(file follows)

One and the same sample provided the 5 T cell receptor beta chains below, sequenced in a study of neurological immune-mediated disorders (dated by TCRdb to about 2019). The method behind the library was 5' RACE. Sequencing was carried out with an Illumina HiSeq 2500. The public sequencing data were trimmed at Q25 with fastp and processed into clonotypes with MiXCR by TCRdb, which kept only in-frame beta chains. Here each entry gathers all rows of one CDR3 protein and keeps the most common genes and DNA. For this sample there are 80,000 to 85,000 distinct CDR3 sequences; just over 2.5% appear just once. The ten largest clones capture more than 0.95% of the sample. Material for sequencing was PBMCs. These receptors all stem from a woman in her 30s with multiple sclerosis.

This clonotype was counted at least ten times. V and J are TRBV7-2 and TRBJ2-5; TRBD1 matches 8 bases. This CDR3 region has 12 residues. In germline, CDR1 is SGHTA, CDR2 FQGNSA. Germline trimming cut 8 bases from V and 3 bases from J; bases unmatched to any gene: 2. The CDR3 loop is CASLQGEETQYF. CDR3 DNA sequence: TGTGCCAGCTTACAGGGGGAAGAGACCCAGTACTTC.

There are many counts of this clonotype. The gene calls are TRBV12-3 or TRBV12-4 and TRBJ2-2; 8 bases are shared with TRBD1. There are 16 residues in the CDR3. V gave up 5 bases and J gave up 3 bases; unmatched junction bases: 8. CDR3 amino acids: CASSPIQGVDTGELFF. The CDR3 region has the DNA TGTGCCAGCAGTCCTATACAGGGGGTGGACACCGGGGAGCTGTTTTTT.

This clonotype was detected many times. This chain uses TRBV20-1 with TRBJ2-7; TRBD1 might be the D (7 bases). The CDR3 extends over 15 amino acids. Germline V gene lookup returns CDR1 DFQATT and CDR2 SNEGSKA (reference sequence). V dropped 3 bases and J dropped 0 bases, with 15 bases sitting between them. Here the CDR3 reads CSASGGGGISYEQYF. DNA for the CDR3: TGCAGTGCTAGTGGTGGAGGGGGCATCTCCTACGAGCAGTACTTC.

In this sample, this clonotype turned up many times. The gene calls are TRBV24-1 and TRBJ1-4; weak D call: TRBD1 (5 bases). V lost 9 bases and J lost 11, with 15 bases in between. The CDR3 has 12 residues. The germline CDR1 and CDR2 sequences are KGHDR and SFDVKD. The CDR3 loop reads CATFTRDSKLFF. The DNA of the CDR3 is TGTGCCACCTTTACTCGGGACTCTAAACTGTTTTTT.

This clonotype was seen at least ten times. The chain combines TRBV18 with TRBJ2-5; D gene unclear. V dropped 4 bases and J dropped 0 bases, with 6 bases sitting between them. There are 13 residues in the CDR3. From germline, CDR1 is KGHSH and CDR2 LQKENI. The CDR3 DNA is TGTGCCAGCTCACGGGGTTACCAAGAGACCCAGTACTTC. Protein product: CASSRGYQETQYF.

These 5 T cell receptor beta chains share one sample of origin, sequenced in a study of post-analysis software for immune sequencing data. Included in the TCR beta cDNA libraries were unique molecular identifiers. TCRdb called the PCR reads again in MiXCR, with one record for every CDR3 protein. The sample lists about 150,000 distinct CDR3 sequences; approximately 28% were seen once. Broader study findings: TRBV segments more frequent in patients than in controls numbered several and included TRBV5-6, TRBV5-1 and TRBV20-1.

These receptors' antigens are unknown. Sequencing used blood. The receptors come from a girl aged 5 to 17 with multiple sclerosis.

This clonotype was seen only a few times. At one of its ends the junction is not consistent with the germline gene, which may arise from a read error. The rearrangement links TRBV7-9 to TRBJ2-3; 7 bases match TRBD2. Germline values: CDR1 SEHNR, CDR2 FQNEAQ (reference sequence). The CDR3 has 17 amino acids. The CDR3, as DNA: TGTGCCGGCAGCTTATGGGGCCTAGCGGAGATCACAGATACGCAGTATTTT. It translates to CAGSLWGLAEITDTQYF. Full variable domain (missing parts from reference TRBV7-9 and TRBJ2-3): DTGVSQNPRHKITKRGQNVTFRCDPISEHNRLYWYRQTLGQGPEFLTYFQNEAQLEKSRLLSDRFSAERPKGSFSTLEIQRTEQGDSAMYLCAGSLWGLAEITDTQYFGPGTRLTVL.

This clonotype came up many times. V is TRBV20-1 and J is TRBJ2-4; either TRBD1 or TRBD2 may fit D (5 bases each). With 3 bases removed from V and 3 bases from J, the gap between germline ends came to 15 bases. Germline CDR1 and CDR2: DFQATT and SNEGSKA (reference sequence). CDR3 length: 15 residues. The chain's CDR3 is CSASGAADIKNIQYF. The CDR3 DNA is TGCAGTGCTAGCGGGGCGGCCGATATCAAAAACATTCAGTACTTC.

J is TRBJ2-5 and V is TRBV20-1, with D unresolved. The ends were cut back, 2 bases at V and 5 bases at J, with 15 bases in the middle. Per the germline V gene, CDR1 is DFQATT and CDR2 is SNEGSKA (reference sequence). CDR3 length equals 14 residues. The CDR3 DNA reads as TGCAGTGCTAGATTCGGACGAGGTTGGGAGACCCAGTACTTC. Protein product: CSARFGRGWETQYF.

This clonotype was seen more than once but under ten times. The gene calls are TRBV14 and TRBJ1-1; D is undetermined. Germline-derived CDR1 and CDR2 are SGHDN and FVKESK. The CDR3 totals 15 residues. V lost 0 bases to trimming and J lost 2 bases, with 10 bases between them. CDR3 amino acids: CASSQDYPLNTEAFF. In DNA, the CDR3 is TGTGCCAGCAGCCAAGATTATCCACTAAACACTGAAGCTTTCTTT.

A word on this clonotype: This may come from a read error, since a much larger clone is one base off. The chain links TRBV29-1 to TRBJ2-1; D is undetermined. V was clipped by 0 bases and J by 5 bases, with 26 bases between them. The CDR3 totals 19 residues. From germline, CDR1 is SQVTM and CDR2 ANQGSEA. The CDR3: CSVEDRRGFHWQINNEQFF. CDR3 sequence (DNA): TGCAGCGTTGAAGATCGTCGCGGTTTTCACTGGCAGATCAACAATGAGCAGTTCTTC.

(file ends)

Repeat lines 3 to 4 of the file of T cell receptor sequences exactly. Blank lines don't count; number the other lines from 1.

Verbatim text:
There are many counts of this clonotype. The gene calls are TRBV12-3 or TRBV12-4 and TRBJ2-2; 8 bases are shared with TRBD1. There are 16 residues in the CDR3. V gave up 5 bases and J gave up 3 bases; unmatched junction bases: 8. CDR3 amino acids: CASSPIQGVDTGELFF. The CDR3 region has the DNA TGTGCCAGCAGTCCTATACAGGGGGTGGACACCGGGGAGCTGTTTTTT.

This clonotype was detected many times. This chain uses TRBV20-1 with TRBJ2-7; TRBD1 might be the D (7 bases). The CDR3 extends over 15 amino acids. Germline V gene lookup returns CDR1 DFQATT and CDR2 SNEGSKA (reference sequence). V dropped 3 bases and J dropped 0 bases, with 15 bases sitting between them. Here the CDR3 reads CSASGGGGISYEQYF. DNA for the CDR3: TGCAGTGCTAGTGGTGGAGGGGGCATCTCCTACGAGCAGTACTTC.